And the rusty stakes like sceptres old
    To stay the flood of brutish men
    Upon our brothers dear.

    The wheels lurched over sprawled dead
    But pained them not, though their bones crunched, Their shut mouths made no moan.
    They lie there huddled, friend and foeman,
    Man born of man, and born of woman,
    And shells go crying over them
    From night till night and now.

    Earth has waited for them,
    All the time of their growth
    Fretting for their decay:
    Now she has them at last!
    In the strength of their strength
    Suspended—stopped and held.

What fierce imaginings their dark souls lit?
Earth! have they gone into you!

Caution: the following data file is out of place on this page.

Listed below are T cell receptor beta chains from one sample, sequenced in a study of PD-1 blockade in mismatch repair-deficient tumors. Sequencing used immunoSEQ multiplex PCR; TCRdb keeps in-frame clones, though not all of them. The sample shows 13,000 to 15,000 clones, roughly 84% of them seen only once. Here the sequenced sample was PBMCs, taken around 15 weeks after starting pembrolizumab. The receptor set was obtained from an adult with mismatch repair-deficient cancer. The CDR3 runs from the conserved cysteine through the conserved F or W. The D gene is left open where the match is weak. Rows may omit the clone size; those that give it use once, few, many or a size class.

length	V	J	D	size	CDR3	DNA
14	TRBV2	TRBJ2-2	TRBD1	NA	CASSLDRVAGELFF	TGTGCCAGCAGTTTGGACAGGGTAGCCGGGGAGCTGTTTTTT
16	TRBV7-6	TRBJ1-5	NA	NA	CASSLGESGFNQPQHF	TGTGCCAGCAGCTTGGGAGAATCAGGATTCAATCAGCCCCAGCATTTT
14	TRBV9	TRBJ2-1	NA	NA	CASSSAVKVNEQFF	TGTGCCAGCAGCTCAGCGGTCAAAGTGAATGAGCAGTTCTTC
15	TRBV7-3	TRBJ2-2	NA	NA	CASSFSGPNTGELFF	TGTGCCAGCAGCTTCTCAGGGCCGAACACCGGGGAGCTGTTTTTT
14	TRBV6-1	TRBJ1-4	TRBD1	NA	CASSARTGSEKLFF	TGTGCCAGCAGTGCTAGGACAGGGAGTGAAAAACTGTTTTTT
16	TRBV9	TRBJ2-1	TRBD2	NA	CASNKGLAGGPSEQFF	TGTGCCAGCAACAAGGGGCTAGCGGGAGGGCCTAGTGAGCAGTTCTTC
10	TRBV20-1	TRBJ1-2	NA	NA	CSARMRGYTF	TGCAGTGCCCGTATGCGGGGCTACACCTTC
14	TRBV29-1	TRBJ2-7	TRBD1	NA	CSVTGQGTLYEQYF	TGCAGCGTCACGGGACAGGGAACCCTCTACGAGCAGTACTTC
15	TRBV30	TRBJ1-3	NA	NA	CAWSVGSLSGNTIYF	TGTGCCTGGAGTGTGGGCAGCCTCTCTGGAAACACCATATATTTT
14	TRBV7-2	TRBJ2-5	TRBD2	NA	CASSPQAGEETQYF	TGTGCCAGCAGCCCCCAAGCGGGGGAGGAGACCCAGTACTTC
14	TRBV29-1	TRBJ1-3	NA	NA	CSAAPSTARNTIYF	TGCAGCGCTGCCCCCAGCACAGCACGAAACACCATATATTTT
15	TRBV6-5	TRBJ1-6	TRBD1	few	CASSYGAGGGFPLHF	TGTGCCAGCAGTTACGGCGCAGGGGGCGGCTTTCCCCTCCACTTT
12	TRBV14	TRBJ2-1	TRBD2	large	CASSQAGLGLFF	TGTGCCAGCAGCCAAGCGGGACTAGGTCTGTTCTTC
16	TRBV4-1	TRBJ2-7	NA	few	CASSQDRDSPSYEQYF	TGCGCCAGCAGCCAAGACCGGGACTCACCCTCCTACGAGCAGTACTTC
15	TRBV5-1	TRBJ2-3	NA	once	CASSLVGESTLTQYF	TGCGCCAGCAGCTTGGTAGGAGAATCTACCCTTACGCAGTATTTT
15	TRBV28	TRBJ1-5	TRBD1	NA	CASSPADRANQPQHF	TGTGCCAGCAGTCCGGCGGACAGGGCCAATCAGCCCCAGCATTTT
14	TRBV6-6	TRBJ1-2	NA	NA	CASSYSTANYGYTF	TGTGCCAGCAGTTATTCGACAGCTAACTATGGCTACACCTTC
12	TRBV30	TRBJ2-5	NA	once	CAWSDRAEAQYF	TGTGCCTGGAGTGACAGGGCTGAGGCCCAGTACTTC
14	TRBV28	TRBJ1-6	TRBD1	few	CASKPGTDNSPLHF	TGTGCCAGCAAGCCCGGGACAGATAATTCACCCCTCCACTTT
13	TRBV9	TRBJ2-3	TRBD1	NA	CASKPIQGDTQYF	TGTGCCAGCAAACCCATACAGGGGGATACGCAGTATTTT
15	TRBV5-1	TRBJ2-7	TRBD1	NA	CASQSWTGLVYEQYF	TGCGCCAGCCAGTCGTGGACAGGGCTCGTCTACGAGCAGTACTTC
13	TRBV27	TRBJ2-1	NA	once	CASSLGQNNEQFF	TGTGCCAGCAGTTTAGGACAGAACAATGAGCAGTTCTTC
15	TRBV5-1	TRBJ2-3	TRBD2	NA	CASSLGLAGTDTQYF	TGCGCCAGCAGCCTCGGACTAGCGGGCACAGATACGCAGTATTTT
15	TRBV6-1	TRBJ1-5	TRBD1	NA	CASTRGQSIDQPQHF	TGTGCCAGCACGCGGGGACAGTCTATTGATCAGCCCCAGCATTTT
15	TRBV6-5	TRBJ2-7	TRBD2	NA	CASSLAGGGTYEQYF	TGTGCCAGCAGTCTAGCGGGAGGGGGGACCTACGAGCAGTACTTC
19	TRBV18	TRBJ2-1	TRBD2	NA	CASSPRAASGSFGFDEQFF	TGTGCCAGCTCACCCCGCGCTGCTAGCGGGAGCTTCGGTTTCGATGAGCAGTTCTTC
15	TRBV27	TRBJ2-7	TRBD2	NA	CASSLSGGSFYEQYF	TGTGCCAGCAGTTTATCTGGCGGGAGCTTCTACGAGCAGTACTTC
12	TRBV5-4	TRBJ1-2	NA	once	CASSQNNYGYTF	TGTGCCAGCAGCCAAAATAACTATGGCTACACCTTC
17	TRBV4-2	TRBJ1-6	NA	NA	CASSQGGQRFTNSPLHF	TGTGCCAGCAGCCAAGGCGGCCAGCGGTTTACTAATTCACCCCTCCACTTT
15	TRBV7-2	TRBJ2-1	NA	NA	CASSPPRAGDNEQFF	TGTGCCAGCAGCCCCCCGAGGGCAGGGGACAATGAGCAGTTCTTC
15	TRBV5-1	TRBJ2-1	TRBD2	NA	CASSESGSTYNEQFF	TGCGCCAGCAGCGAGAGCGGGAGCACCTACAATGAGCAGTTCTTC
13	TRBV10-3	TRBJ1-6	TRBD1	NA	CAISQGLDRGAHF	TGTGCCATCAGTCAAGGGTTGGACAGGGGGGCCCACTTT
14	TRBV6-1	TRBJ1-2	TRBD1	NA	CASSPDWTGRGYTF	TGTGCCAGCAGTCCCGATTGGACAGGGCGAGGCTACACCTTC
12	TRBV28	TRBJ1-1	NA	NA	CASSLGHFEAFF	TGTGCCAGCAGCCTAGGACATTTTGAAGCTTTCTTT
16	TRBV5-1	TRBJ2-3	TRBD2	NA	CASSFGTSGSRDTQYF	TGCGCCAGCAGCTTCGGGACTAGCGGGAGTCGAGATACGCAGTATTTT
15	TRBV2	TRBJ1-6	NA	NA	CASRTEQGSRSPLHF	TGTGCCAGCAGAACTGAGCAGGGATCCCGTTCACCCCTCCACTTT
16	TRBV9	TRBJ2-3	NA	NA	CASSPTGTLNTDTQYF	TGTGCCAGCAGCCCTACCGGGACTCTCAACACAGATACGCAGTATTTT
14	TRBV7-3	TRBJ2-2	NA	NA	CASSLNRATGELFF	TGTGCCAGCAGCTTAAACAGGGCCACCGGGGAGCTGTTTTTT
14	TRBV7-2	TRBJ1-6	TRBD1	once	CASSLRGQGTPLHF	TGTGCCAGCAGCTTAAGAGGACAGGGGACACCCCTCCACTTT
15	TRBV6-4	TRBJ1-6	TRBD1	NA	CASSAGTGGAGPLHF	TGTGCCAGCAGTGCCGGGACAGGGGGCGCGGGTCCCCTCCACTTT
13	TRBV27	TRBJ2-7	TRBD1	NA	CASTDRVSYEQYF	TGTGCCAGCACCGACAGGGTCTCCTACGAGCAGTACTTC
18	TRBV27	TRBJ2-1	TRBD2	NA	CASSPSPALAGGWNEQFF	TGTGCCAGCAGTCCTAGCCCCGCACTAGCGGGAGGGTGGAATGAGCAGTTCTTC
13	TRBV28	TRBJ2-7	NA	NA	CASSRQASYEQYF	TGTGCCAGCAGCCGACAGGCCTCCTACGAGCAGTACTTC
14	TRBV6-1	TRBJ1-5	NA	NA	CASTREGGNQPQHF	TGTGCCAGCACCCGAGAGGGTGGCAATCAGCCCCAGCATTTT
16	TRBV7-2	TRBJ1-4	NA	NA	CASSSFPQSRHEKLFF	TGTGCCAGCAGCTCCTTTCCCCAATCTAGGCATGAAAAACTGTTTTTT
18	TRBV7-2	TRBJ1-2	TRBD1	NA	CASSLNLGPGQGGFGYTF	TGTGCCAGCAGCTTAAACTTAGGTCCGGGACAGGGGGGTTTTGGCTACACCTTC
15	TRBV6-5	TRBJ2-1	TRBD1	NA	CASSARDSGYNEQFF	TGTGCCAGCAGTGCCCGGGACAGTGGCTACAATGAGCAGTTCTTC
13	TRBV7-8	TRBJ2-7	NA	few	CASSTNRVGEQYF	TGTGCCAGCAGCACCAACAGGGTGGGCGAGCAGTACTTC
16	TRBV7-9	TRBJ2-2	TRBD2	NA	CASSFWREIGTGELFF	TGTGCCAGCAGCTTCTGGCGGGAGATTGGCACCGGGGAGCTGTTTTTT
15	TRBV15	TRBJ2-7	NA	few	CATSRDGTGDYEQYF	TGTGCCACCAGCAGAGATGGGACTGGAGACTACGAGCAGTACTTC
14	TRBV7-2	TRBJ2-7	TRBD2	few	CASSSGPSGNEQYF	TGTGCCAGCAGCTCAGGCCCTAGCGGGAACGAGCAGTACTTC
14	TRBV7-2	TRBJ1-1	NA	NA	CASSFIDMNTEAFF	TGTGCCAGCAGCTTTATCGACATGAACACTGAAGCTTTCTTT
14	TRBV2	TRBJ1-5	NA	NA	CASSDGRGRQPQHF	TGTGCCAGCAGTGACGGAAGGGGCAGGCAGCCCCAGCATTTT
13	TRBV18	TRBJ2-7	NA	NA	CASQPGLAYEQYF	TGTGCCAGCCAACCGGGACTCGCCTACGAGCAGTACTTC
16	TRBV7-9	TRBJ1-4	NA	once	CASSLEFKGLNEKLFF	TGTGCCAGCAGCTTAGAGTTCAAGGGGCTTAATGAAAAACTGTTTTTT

Somewhere they must have gone,
And flung on your hard back
Is their soul’s sack
Emptied of God-ancestralled essences.
Who hurled them out? Who hurled?

None saw their spirits’ shadow shake the grass,
Or stood aside for the half used life to pass
Out of those doomed nostrils and the doomed mouth,
When the swift iron burning bee
Drained the wild honey of their youth.

What of us who, flung on the shrieking pyre,
Walk, our usual thoughts untouched,
Our lucky limbs as on ichor fed,
Immortal seeming ever?
Perhaps when the flames beat loud on us,
A fear may choke in our veins
And the startled blood may stop.

The air is loud with death,
The dark air spurts with fire,
The explosions ceaseless are.
Timelessly now, some minutes past,
Those dead strode time with vigorous life,
Till the shrapnel called ‘An end!’
But not to all. In bleeding pangs